"Looking back, I just thought sex wasn't my thing. It was never enjoyable for me, and I'd go years without even noticing it."
Asexuality refers to people who experience little or no sexual attraction, experience attraction without acting on it sexually, or experience sexual attraction differently based on other factors. Like most things, asexuality falls on a spectrum and encompasses many other identities. It's important to remember, however, that attraction and action are not always synonymous: some asexuals may reject the idea of sexual contact, but others may be sex-neutral and engage in sexual activity.
It's possible that some asexuals will have sex with someone else despite not having a libido or masturbating, but others will have sex with a partner because it brings a sense of connection.
From a Traditional Marriage to Kitchen Table Polyamory
Although Mikki never really had a high sex drive, it wasn’t until after the birth of her son, that she noticed her sex drive took a real nosedive. “I never had a high sex drive, but about a year after my son was born, I realized I had zero desire. My husband has a high sex drive, and I knew that it would not be sustainable to not have sex in our marriage at that time.”
She was determined to find an alternative to divorce and stumbled upon a polyamory conversation on Clubhouse. Upon doing her own research, she brought up the idea to their husband, who was receptive. “It’s so interesting to me that people weigh sex so heavily in relationships when even if you are having a ton of sex, it’s still a very small percentage of the relationship activity," Mikki shared.
They chose polyamory because Mikki still wanted to be married, but she also wanted to make sure that Raheem was getting his individual needs and desires met, even if that meant meeting them with someone else. “I think that we have been programmed to think that our spouses need to be our 'everything.' We do not operate like that. There is no one way that fits all when it comes to relationships, despite what society may try to tell you. Their path to doing this thing called life together may be different from yours, but they found what works for them. We have chosen to design a marriage that works for us,” Mikki explained.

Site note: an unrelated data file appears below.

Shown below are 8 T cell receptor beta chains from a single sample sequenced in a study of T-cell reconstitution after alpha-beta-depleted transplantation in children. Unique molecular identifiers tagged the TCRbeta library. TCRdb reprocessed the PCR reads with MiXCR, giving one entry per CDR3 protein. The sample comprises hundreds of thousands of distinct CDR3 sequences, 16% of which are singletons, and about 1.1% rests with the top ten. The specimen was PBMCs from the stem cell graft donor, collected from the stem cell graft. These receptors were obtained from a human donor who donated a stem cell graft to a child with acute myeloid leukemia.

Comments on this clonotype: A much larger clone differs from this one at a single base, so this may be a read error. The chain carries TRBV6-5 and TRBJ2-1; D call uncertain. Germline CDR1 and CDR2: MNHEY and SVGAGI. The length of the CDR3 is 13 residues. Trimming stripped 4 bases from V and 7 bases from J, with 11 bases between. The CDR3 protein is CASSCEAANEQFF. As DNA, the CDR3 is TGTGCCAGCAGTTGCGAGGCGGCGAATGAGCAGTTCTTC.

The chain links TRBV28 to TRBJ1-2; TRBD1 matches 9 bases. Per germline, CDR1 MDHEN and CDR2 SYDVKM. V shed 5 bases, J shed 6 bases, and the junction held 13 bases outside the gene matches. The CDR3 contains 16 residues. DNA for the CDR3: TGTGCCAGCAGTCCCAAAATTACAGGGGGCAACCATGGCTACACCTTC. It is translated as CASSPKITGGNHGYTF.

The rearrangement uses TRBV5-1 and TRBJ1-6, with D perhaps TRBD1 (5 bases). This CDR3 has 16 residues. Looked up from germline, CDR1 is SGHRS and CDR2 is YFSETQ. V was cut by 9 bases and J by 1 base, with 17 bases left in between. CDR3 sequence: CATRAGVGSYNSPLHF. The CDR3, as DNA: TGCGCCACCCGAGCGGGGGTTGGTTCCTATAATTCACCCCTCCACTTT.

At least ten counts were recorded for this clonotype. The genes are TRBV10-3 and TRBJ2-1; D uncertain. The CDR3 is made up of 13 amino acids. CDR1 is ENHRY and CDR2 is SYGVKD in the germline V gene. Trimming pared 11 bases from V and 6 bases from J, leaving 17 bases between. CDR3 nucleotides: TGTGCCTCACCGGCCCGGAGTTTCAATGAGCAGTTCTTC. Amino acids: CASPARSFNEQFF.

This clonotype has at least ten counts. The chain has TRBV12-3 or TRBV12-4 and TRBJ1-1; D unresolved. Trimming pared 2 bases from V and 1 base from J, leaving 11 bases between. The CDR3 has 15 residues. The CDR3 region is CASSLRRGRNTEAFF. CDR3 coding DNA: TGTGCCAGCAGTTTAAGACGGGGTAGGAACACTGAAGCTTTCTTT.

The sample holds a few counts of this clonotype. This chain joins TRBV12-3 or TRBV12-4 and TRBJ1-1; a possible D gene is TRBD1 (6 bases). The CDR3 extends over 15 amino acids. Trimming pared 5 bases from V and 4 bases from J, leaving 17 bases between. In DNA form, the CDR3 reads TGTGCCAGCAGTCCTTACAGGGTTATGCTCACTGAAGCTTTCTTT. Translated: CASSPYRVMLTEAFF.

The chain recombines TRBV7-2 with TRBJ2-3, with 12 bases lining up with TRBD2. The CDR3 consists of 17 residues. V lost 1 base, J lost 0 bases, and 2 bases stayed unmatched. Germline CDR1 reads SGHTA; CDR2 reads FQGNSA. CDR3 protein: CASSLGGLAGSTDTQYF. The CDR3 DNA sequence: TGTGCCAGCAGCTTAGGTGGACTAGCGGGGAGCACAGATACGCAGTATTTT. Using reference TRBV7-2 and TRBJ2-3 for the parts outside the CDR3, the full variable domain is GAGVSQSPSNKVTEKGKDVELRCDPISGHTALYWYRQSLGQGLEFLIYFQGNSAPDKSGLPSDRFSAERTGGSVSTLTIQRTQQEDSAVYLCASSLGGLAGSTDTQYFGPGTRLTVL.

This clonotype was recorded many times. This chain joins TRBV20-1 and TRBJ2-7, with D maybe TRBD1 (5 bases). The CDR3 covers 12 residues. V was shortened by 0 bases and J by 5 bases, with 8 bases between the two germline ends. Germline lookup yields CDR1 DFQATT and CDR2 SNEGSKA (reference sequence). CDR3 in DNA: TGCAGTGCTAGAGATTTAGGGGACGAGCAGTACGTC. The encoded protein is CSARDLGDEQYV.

"We have chosen to design a marriage that works for us. We both consent to each of us having everything from casual sex partners to lifetime partners if it should go there. We believe love is abundant and do not limit ourselves or each other on how we express it."
She continued, “We both consent to each of us having everything from casual sexual partners to lifetime partners if it should get there. We believe love is abundant and do not limit ourselves or each other on how we express it. Our dynamic is parallel with kitchen table poly aspirations.”
Kitchen table polyamory (KTP) is a polyamorous relationship in which all participants are on friendly terms enough to share a meal at the kitchen table. Basically, it means you have some form of relationship with your partner’s other partner, whether as a group or individually. A lot of times, KTP relationships are highly personal and rooted in mutual respect, communication, and friendship.
Intimacy in an Asexual Polyamorous Marriage
Mikki says she and her husband, Raheem, still share intimate moments despite being in a polyamorous marriage. “Our intimacy is emotional, intellectual, spiritual, and physical, although non-sexual. We are intentional about date nights weekly, surprising and delighting each other daily, and most of all, we communicate our needs regularly. In my opinion, our intimacy is top-tier! I give my husband full-body massages, mani-pedis and make sure I am giving him small physical touches/kisses throughout the day. He is also very intentional about showing me his love and affection.”
Raheem and Mikki now use their lives as examples for others. On their website, thepolycouplenextdoor.com, they coach people interested in learning how to be consensually non-monogamous. “We are both relationship coaches. I specialized in emotional regulation, and Raheem specializes in communication and conflict resolution. The same tools we use in our marriage help our clients succeed in polyamory."
Mikki advises people who may be asexual or seeking non-monogamy to communicate their needs openly and to consider seeking sex therapy or intimacy coaching. Building a strong relationship with a non-sexual partner requires both empathy and compassion.
For more of Mikki, follow her on Instagram @getmikkibey. Follow the couple's platform on Instagram @thepolycouplenextdoor.
Featured image by skynesher/Getty Images